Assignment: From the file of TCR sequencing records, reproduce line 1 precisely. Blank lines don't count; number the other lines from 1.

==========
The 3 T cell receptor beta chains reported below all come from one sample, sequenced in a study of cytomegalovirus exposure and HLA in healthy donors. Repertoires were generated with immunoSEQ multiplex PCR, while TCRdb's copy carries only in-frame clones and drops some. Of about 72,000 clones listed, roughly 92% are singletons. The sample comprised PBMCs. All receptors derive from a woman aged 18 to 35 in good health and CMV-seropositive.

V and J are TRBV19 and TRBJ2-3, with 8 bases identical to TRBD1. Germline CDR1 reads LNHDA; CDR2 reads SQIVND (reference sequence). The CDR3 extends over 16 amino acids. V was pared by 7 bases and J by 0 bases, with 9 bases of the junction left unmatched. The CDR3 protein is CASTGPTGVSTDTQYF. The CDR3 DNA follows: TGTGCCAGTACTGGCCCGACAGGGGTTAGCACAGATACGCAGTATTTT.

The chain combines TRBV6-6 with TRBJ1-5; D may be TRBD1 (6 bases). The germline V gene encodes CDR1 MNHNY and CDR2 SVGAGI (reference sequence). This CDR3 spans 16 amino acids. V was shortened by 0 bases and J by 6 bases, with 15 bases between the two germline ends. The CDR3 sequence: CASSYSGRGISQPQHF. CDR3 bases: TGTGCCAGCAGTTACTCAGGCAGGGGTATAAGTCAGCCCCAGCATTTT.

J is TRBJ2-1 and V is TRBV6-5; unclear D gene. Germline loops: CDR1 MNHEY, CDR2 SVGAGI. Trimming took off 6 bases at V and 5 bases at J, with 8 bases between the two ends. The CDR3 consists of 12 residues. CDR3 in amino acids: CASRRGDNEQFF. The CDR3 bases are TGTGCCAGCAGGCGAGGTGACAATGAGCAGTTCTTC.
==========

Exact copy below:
The 3 T cell receptor beta chains reported below all come from one sample, sequenced in a study of cytomegalovirus exposure and HLA in healthy donors. Repertoires were generated with immunoSEQ multiplex PCR, while TCRdb's copy carries only in-frame clones and drops some. Of about 72,000 clones listed, roughly 92% are singletons. The sample comprised PBMCs. All receptors derive from a woman aged 18 to 35 in good health and CMV-seropositive.